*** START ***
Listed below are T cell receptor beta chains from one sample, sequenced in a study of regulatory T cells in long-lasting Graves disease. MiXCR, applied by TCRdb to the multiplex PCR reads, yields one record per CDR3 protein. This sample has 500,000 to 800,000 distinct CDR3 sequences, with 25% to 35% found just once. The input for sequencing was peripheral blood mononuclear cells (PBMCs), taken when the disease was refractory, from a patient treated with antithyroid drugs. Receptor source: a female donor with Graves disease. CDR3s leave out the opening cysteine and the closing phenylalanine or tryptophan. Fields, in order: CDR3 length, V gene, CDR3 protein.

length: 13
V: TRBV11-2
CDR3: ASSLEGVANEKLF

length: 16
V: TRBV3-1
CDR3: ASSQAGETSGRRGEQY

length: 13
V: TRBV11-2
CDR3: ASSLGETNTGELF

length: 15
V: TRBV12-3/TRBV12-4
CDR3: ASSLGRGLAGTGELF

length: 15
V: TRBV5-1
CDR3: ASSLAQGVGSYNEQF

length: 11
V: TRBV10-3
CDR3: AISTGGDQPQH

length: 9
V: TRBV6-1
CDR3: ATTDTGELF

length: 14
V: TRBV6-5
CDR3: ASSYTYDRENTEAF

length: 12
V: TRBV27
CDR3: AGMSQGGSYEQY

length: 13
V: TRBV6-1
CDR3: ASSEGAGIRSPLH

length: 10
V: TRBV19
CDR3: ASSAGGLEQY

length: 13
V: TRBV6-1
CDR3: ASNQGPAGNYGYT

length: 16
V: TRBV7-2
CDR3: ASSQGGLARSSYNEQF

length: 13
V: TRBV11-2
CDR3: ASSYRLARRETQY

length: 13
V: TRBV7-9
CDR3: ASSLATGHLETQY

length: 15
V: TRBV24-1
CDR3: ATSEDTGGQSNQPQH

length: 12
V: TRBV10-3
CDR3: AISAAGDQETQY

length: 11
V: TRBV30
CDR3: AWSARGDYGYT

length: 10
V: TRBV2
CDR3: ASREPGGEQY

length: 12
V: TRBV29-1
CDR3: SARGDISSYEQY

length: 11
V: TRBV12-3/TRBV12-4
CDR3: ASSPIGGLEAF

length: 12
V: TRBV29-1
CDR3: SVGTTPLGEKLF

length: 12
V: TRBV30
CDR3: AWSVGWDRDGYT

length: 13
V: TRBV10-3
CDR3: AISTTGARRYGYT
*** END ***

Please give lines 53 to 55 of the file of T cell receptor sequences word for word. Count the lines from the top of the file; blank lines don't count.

length: 11
V: TRBV30
CDR3: AWSARGDYGYT